Walk the campus and around the lakes. Here's a campus locations link.  Check out the halls' signs and fundraising burger stands.  Visit the Sports Hall of Fame in the Joyce Center to see all the National Championship and Heisman trophies among so many other athletic achievements and photographs.  Feel a sense of the history of Notre Dame athletics.

Enjoy a great view of the campus, Dome, and Basilica from the top story of Grace Hall, if you can get in.  Enjoy the football or Frisbee throws near Notre Dame's Stonehenge (aka Clarke Memorial Peace Memorial) on the site of the old Fieldhouse.  Find the plaque commemorating the Fieldhouse.  Watch for the Ultimate Frisbee team's schedule.

Attend the Bagpipe Concert at 11:30 in front of the Dome and the Band's concert with the Irish Guard at Bond Hall at 2 p.m. and another Trumpets Under the Dome at 2:30 p.m., if you missed it on Friday. 

After the team Mass, the players and coaches walk to the stadium from the Basilica - the "Player Walk".  Help form a tunnel from the church to the stadium.   

Nearing the stadium, you can visit the Snite Art Museum and the Hesburgh Library with Touchdown Jesus and the reflecting pool.  Firstdown Moses, Sitting with Moose, and the Ned and Ted statues are a must.  Around the stadium, statues of four of college football's Hall of Fame coaches—Rockne, Leahy, Parseghian, and Holtz—are now situated near four entrances.

Game Traditions

Some game traditions at Notre Dame include college football's oldest band in their step-off onto the field, playing the Victory March.  Students stand throughout the game in The Shirt and do a push-up after each score for every point Notre Dame has on the scoreboard. 

If Kelly's offense proves to be as effective as elsewhere, they had better be in pretty good shape, even if they choose to lift a 90 pound redhaired female student named Kelly, Katie, or Colleen.

See if your section can outshout the others with the cheerleaders showing "We-R-N-D" signs.  Part of the band will emerge from the top areas of the stadium playing the Victory March, especially behind opposing fans.  At the end of the third quarter, the students salute the coach as the band plays the 1812 Overture, followed by a driving safety warning from Officer Tim McCarthy.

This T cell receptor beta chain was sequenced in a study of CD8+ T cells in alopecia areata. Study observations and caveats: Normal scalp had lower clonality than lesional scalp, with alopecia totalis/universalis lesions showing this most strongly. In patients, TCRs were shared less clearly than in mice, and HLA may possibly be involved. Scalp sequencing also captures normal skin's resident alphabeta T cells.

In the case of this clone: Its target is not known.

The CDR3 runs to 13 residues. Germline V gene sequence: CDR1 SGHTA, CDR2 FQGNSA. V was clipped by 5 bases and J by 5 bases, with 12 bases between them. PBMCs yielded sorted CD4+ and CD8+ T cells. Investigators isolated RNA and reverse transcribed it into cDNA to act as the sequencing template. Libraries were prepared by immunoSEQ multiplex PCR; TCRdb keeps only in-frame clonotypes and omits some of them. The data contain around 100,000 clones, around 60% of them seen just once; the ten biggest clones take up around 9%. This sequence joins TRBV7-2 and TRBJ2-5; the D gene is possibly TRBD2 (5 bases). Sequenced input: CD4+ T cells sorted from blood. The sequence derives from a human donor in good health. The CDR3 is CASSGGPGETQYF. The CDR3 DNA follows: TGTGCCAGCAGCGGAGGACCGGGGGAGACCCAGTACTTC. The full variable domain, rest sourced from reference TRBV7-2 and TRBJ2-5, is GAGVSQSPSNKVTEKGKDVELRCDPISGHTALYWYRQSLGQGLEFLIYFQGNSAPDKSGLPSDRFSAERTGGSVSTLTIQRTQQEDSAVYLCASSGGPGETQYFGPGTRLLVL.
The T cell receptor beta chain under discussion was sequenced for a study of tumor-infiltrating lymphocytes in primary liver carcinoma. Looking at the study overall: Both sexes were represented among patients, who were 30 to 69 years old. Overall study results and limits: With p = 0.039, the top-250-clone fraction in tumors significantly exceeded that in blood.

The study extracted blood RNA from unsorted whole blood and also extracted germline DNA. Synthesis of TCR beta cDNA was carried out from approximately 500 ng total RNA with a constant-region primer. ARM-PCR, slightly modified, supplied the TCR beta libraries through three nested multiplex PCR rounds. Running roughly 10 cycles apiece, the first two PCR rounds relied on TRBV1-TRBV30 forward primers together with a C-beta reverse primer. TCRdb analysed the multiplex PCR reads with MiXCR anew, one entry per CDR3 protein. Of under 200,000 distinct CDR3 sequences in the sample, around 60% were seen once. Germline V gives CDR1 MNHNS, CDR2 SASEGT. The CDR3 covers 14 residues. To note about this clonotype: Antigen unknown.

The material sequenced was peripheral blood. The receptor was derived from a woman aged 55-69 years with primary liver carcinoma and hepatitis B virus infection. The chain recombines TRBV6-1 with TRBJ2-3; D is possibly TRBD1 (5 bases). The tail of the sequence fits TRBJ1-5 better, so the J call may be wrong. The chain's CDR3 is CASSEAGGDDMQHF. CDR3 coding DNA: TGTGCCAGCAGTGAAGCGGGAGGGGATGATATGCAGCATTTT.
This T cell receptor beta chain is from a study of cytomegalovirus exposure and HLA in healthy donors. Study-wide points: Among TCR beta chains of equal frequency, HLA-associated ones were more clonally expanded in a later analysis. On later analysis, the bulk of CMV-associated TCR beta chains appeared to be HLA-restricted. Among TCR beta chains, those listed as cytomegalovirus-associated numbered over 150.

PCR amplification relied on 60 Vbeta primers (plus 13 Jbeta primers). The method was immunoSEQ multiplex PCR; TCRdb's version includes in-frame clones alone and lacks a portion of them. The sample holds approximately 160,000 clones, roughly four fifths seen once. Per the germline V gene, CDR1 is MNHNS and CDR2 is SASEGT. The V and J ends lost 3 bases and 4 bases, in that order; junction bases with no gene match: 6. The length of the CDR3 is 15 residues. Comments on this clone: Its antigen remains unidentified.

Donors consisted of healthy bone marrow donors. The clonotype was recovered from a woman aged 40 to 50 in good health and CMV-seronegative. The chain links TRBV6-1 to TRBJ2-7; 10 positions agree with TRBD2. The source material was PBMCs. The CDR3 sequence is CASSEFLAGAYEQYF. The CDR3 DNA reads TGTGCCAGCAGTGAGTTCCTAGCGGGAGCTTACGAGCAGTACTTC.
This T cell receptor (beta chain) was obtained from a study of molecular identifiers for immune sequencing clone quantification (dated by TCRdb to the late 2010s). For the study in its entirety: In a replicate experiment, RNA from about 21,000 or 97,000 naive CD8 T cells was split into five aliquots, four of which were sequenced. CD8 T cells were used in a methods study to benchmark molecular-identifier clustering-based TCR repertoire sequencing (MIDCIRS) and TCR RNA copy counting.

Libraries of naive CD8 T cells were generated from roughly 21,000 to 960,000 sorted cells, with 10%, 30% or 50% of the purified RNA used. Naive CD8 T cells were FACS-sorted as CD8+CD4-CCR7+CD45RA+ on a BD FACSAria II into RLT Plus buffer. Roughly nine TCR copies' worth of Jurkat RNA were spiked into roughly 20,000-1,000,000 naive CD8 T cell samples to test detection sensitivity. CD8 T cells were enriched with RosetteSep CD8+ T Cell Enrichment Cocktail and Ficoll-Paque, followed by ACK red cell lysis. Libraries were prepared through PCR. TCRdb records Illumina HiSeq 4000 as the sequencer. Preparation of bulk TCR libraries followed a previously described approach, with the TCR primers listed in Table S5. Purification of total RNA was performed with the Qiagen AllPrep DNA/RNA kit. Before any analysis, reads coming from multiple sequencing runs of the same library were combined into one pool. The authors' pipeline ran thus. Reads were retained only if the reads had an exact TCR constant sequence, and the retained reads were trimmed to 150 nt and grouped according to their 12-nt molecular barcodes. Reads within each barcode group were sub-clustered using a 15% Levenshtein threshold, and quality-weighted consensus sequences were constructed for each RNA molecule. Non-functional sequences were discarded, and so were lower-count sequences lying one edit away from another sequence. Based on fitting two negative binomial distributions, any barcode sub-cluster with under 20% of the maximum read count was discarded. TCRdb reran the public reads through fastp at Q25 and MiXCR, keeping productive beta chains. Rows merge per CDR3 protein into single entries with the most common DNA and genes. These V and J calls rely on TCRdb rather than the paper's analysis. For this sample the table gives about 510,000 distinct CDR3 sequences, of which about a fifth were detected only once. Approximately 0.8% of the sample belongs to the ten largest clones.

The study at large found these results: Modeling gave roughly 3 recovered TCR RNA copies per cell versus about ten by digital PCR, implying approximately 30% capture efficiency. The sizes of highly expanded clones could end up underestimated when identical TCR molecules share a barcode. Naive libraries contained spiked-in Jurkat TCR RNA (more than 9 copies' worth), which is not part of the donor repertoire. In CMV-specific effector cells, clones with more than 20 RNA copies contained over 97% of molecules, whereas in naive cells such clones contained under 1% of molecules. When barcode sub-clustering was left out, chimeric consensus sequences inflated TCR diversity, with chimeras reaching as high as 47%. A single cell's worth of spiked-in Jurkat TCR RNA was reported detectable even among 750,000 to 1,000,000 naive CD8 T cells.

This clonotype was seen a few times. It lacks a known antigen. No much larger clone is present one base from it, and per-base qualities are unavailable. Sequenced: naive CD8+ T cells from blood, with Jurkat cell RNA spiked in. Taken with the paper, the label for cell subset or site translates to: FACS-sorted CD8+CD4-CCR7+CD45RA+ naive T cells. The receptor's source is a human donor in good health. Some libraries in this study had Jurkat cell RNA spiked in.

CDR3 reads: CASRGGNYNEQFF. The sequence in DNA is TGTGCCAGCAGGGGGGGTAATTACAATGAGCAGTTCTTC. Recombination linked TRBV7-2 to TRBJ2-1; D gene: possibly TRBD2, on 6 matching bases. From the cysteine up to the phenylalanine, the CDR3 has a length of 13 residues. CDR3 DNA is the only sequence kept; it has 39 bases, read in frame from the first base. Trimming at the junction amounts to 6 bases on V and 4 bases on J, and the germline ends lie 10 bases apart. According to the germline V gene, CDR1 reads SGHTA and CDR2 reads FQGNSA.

Regardless of a win or a loss, after the game, the team sings the Alma Mater in front of the student body.  As the team leaves by the north tunnel, they toss their gloves to the young fans in the stands under the "Irish" sign you walked through on the Tunnel walk.  A photo of the scoreboard with Jesus's upraised arms in the background is special in any win.

After The Game

Hitting the Linebacker or Rocco's, going to another team game, finding a good restaurant, or visiting at a family get-together are all great choices and individual.  Try the Candlelight Buffet at the North or South Dining Halls as the traffic clears.  

Then, there is still last minute shopping at the bookstore....

Regardless, we sit, rehash the game, and visit with friends and family.   Whatever you have missed you can include on your next home game weekend.

Finish up Sunday with Mass, a round of golf, or the Breakfast Buffet at Tippecanoe Place (the old Studebaker mansion with tours).

A few restaurants are listed below.

Outside of those mentioned—Legends, The Linebacker, Rocco's,  Fiddler's Hearth—check out The Vine, LaSalle Grille, Sorin's at the Morris Inn, Reggie's in Mishawaka (great salads), C.J.'s (burgers), Volcano or Polito's (Italian), and Barnaby's (pizza).

Which are your faves? How do you like to spend your weekend?

Some of Matt Cashore's photos of Notre Dame are here.  Enjoy your weekend.

Also see:

101 Things You Should Do on A Football Weekend

A big thanks to Chestertonlep for permission to use the photos. 

From the FanTake Blog:  One Foot Down

Follow on Twitter: @One Foot Down